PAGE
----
By Cristina Costa, Ciaran Burke and Mark Murphy This is the title of a recent paper by some of the team behind Social theory applied, published in International Journal of Research & Method in Education (click on link to access the paper).
Education research has a long history of adapting ideas from social theory. While this has always been the case when it comes to educational foundations, in recent years there has been an enormous growth in the adoption of social theory in the
In this post I delve into some of the questions I asked myself during my journey through the doctoral process to gain a better understanding of myself and awareness of the power structures within which I was situated, and negotiating these spaces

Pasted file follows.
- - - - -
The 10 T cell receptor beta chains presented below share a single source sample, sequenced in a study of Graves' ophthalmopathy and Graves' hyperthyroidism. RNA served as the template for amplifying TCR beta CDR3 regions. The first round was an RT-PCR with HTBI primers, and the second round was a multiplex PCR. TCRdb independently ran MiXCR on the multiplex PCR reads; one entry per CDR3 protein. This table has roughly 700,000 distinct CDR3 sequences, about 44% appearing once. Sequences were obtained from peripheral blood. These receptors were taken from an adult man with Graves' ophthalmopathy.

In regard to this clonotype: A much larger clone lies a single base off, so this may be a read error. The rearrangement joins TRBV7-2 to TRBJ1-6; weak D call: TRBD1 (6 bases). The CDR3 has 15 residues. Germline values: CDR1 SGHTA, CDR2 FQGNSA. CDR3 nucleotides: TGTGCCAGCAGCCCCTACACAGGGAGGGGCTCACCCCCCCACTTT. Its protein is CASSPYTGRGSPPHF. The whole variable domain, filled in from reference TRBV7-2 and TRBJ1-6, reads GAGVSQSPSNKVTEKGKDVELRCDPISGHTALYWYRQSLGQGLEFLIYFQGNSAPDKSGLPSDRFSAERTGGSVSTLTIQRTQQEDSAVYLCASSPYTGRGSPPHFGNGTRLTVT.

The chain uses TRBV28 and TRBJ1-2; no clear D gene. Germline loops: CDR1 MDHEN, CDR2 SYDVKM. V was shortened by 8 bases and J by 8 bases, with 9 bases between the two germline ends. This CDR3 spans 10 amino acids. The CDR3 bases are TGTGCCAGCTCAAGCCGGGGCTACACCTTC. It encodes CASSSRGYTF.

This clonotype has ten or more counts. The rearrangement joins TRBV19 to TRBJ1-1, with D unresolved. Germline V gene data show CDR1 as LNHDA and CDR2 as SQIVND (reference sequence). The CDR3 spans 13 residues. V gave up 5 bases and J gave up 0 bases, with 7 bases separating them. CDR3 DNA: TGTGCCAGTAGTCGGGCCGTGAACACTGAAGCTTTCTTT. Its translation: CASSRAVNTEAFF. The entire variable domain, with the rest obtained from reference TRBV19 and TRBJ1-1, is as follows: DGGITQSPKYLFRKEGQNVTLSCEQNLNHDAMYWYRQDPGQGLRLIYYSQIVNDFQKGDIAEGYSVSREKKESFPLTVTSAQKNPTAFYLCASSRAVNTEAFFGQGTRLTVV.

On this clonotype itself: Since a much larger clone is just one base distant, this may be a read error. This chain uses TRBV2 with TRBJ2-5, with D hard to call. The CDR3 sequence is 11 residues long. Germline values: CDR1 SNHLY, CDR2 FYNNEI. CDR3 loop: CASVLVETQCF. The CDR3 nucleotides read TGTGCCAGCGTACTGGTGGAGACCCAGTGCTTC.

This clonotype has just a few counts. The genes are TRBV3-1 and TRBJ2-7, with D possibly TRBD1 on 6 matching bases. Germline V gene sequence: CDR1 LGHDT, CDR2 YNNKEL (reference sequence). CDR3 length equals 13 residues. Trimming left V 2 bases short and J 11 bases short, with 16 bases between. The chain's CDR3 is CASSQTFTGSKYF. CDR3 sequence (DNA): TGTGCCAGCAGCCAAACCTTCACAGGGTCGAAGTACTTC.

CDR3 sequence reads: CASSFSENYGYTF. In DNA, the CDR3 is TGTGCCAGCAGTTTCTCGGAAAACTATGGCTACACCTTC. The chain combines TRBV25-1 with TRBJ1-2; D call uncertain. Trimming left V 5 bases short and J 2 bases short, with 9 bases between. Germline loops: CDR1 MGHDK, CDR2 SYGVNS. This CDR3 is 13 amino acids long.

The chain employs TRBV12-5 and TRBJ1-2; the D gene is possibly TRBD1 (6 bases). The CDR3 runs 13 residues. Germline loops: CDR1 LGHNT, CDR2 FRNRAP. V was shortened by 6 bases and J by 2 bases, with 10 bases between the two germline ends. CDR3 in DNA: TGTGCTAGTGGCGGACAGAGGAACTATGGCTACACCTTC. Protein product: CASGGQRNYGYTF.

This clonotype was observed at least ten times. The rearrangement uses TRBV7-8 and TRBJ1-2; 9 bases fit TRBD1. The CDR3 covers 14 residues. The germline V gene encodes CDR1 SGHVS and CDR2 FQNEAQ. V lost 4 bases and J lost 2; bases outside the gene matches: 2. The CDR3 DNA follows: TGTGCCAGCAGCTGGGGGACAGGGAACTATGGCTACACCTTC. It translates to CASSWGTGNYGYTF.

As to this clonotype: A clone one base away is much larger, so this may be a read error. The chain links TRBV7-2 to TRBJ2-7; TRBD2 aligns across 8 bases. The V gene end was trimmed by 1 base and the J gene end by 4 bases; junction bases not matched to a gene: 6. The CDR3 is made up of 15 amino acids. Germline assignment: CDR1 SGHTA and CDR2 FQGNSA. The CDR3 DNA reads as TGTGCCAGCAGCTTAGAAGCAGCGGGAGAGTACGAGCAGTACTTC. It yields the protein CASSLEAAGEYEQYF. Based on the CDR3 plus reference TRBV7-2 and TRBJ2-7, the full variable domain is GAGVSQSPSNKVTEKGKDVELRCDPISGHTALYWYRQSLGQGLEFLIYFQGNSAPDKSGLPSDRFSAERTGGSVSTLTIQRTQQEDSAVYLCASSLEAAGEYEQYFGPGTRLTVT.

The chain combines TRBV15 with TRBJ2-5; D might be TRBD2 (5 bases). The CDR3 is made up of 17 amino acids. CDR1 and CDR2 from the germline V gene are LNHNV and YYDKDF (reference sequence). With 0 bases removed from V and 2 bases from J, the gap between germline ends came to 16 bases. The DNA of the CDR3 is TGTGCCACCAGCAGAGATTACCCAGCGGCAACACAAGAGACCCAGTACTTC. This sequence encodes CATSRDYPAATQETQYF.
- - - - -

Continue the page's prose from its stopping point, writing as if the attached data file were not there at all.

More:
This carries on from the previous blog post that explored policy reception in terms of decentralised neoliberalism and/or masked re-centralisation. Part 2 will now demonstrate borrowing from Foucault’s notions of discourse and governmentality. A taste of the methodology … and unconventional mode
[part of the launch week for the book: Bourdieu, Habitus and Social Research: The art of application (published this week by Palgrave). My chapter is called: Theorising and researching the youth crime nexus: Habitus, reflexivity and the political ecology of social practice]
Why is it important to raise this question? There has been a push in social science towards methodological innovation as a way to keep up with various forms of 21st century transformation. In the last few decades the social world has expanded